In 16th-century Mexico, sisters Isabel de Carvajal de Andrade and Leonor de Carvajal were strangled with iron collars and burned at the stake.
Their crime — practicing Judaism.
U.C. Berkeley's Bancroft Library recently acquired thousands of pages of documents — until now thought lost or destroyed — detailing testimony in the sisters' trial. The documents are part of an extensive collection of original rare records from the Mexican Inquisition, which lasted from 1570 until the end of the Spanish colonial period in the early 1800s.
An arm of the Spanish Inquisition, the Mexican Inquisition was launched by the Catholic Church to maintain religious orthodoxy in the face of what the church viewed as the Protestant menace.
Though much of its energy went toward preventing sexual misconduct, especially among clergy, the Holy Office of the Mexican Inquisition occasionally focused on prosecuting crypto-Jews. Those Jews had supposedly converted to Christianity but were suspected of maintaining their heritage by practicing Jewish rites in secret.
The Carvajal family — of which the two sisters were a part — was one of the most famous of the crypto-Jewish families to be prosecuted in 16th-century colonial Mexico.
Perhaps the most prominent Carvajal was Luis de Carvajal, declared governor of the province of Nuevo León in 1579. In 1596, at the height of the Inquisition's fervor against crypto-Jews, he was declared a heretic and burned alive along with his mother and five sisters.
Around the same time, Carvajal's nephew and namesake, Luis de Carvajal "El Mozo" (the younger), was accused of relapsing into Judaism. Buckling under torture, he handed over to his inquisitors 116 names of other "Judaizers," including his mother and two of his sisters. He was ultimately burned at the stake alongside them.
Trial documents found in the recent U.C. Berkeley acquisition reveal that evidence against the sisters included their use of clean clothing and bed linens on Friday evenings — factors used to prove their observance of Shabbat. Their fasting and dietary restrictions and participation in secluded gatherings were also cited.
A similar case included in the U.C. Berkeley acquisition concerns Manuel de Lucena, a Portuguese associate of the younger Luis de Carvajal, tried and convicted for being a crypto-Jew.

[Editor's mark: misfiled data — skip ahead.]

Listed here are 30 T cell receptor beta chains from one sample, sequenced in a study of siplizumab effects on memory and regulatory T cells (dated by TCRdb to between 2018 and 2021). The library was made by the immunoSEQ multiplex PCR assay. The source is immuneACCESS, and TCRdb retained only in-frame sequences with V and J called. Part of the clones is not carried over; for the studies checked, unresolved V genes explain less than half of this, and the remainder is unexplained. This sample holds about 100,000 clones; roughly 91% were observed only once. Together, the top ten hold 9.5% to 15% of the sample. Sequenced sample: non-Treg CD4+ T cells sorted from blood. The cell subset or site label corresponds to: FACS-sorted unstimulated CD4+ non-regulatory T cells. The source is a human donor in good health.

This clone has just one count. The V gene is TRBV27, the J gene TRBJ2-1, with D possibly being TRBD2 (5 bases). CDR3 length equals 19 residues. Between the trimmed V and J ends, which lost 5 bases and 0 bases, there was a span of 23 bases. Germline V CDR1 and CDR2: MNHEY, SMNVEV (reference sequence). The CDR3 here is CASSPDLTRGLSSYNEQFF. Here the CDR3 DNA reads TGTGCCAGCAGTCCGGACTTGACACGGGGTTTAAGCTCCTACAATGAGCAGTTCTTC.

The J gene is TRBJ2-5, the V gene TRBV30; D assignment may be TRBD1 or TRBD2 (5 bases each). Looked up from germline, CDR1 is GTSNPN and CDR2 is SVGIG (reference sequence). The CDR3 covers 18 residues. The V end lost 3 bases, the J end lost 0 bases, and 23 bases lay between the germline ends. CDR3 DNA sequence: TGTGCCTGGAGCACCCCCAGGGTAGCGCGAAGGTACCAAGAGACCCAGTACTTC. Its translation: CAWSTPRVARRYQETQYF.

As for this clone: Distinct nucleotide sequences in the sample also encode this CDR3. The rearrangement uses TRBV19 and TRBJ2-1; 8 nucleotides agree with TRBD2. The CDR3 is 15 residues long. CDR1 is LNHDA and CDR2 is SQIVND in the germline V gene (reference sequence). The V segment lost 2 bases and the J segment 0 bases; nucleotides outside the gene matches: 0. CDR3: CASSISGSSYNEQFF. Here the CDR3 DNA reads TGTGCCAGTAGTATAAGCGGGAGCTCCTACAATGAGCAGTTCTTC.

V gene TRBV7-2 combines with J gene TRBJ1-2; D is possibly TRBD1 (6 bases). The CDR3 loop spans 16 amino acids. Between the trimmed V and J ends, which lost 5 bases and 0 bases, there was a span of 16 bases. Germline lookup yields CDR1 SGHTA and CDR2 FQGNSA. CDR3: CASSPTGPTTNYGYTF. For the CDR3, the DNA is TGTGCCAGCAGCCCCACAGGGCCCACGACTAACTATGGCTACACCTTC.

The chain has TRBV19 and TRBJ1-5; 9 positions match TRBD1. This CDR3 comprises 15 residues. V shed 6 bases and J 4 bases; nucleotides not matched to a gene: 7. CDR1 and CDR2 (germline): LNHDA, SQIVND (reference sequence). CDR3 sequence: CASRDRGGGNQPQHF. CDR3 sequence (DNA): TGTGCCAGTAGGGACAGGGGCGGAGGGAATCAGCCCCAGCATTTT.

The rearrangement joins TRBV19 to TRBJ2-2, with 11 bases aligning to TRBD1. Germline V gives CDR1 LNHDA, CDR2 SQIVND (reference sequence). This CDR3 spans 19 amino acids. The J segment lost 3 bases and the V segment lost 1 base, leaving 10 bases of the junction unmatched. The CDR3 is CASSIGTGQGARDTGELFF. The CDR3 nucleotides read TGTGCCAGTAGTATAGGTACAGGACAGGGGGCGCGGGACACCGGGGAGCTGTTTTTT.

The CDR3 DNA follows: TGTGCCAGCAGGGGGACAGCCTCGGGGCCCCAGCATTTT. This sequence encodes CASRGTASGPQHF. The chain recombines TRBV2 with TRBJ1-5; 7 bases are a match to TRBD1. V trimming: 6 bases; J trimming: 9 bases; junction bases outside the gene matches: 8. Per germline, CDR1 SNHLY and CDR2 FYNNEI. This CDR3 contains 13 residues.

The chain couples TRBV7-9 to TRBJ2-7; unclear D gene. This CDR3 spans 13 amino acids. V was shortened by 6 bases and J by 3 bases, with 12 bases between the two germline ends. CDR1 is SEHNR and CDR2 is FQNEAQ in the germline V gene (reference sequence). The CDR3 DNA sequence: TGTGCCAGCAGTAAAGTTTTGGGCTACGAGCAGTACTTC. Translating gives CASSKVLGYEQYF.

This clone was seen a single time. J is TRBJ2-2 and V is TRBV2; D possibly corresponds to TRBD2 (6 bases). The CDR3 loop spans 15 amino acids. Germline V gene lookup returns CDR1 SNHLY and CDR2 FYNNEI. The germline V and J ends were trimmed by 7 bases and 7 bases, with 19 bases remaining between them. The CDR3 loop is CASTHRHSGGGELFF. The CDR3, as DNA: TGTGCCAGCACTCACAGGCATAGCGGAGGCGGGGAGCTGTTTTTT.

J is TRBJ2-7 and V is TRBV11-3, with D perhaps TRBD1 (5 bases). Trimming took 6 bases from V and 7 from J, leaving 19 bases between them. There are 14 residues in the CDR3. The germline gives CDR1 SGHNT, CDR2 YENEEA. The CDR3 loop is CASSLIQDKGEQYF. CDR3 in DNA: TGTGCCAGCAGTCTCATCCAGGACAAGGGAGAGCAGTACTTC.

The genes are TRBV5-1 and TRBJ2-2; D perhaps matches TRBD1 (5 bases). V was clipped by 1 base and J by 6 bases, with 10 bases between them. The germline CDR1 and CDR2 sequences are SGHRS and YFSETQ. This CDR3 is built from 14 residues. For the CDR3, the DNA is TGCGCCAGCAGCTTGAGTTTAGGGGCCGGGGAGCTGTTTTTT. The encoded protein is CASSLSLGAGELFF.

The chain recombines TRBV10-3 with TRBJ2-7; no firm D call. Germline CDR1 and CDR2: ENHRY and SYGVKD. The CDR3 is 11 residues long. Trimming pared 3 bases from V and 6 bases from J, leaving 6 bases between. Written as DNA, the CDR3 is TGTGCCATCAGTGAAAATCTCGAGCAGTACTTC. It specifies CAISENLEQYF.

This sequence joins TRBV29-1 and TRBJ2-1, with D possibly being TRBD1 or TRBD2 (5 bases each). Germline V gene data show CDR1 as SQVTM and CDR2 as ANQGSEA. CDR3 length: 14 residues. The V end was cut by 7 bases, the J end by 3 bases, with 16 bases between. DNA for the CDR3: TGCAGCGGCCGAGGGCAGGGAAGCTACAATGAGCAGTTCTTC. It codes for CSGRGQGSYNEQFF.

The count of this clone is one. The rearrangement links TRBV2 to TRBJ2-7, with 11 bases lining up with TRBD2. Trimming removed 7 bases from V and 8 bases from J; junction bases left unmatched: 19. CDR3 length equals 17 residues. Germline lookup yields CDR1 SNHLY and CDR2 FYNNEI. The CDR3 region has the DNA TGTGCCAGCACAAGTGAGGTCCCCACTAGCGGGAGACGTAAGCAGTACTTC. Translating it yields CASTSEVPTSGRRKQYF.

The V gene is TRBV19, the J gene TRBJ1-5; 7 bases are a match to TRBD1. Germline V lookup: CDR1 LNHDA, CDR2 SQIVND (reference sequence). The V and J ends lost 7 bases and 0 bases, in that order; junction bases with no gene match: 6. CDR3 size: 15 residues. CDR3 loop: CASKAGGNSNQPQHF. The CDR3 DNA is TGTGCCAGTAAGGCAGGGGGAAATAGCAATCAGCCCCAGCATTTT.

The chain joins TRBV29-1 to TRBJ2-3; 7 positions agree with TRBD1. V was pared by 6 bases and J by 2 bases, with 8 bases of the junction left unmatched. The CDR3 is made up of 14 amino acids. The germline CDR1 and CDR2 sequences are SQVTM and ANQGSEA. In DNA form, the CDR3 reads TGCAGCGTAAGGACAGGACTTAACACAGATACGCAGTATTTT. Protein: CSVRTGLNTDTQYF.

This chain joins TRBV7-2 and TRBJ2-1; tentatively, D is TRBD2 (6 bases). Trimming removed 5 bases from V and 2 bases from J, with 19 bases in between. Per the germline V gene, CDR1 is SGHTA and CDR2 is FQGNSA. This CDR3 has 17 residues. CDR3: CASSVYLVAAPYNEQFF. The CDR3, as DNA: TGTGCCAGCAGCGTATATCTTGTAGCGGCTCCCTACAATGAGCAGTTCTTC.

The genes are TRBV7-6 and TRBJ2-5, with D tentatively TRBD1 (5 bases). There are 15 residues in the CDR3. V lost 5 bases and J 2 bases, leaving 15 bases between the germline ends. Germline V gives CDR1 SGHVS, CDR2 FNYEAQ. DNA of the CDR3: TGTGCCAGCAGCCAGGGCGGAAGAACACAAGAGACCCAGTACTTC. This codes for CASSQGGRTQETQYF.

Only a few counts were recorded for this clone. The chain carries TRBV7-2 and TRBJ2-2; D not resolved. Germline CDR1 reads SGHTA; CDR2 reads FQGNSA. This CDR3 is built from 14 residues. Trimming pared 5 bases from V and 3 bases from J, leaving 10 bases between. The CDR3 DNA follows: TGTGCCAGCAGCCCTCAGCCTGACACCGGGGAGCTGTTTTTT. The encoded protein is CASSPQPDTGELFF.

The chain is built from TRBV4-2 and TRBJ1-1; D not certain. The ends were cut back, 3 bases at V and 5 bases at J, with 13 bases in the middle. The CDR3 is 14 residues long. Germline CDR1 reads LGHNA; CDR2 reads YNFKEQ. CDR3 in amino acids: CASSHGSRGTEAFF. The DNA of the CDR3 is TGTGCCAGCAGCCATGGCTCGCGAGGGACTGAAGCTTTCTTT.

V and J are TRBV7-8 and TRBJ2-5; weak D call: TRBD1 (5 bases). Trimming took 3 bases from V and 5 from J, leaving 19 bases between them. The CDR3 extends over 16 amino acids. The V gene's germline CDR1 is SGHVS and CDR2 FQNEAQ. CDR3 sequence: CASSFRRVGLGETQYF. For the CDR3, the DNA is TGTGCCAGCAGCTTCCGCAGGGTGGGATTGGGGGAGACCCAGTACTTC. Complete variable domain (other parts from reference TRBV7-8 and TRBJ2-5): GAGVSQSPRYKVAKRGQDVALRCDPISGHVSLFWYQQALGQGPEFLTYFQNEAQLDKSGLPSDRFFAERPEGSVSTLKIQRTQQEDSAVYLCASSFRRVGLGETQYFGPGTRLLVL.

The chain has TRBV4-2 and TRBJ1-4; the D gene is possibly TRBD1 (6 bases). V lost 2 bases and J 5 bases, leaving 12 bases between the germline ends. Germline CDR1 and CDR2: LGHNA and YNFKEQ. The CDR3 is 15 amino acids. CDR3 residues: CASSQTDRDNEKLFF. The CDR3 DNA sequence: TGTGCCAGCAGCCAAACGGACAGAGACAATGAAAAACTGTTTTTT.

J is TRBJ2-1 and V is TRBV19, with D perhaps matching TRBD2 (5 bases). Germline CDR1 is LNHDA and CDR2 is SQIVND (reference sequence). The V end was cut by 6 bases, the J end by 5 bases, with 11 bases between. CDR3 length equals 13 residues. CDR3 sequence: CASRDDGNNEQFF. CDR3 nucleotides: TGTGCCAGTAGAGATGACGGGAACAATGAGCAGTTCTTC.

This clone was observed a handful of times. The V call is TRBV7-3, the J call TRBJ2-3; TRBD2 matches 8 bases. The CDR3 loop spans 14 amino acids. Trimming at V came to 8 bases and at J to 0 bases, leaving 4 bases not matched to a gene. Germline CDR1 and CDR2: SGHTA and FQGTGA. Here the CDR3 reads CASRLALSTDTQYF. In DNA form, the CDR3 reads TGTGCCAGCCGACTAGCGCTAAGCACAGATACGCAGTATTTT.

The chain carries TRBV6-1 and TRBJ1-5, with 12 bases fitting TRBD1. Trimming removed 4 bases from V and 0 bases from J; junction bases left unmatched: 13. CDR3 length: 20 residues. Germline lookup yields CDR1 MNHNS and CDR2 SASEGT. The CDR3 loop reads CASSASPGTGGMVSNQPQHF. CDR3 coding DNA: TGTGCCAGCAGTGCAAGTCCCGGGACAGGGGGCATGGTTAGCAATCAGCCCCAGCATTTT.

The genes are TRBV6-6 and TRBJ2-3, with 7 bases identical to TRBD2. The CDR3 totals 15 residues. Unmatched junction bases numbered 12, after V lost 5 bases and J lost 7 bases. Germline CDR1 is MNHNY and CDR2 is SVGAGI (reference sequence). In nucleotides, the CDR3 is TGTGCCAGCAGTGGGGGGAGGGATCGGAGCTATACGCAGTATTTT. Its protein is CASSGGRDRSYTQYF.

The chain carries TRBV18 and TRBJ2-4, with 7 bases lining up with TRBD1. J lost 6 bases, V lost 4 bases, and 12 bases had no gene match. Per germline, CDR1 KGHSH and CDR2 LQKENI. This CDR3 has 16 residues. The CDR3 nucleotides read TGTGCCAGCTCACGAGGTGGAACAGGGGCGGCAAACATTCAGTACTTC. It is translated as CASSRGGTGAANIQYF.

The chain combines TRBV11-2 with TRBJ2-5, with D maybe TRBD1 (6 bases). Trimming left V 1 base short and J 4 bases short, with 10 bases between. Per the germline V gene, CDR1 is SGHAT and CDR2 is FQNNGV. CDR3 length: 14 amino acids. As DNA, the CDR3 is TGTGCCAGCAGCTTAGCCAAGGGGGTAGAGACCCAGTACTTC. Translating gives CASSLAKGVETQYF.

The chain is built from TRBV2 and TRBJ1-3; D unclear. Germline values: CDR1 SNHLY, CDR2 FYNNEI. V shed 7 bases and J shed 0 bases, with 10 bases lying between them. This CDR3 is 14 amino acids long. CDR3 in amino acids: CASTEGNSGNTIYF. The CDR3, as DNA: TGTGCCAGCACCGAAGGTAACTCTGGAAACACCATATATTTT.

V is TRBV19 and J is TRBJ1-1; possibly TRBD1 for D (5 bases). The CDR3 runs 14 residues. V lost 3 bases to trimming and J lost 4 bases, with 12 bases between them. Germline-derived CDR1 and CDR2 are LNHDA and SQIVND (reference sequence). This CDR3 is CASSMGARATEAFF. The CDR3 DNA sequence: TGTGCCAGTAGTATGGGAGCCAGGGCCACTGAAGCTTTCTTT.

"These are famous, famous cases," said Walter Brem, Bancroft Library's Latin-American curator. "In the historiography of crypto-Judaism, these cases were thought to have been lost or destroyed. That's what makes them especially interesting."
Dating from 1593 to 1817, the records in the university's acquisition — one of the Bancroft Library's largest ever — include 61 volumes of original manuscripts. Like the crypto-Jewish trial records, some of the documents were considered missing until they turned up at the California International Antiquarian Book Fair in Los Angeles earlier this year. The documents had been in the hands of a Mexican family since the 19th century.
The yellowing documents, bound in old leather and tied with thongs, include transcripts of many trials of men and women accused of superstition and witchcraft, as well as unacceptable sexual practices.
Priests seducing women in the confessional ranked among the most frequent offenses. Among the less common convictions — a woman who claimed to have sex with saints and a priest accused of profaning the sacraments by officiating at the marriage of two dogs.
Penalties were sometimes severe. An incident of a priest seducing a woman in a choir loft, for example, earned 10 years of exile from Mexico.
However, according to Brem, the Inquisition's bad name has had as much to do with past anti-Catholic propaganda by the British and Dutch as with historical truth.
"The Inquisition [in colonial Mexico] really only prosecuted a very small portion of the population," he said. "Persecution of crypto-Judaism was one of the more dramatic kinds of spectacles because they usually ended in death, especially during the early period of the Inquisition."
Despite such drama, a relatively small number of crypto-Jews were tried by the Mexican Inquisition, says Stanley M. Hordes, an adjunct research professor at the University of New Mexico who has studied the subject.
That fact, he says, suggests many crypto-Jews in colonial Mexico were able to practice their faith in a climate of relative toleration.
The Bancroft Library now owns the largest collection of original Inquisition documents outside Mexico, as well as a rich collection of related historical materials of the period. Its recent acquisition cost "six figures," according to Charles Faulhaber, director of Bancroft Library. The library has mounted a campaign to raise $50,000, the additional funds needed to finance its new acquisition, parts of which are currently undergoing conservation work.
"These are remarkable documents of the material and psychological and intellectual aspects of everyday life," Brem said. "They really do record all aspects of people's lives."
In addition to documents, the collection contains some physical evidence, including finger bones and prayers used for witchcraft.
Also included is a rope that Blas de Magallanes, a suspect accused of not believing in the Holy Virgin, used to commit suicide while in prison awaiting trial. Records show that prison officials found de Magallanes' body when delivering dinner to his cell on August 29, 1597.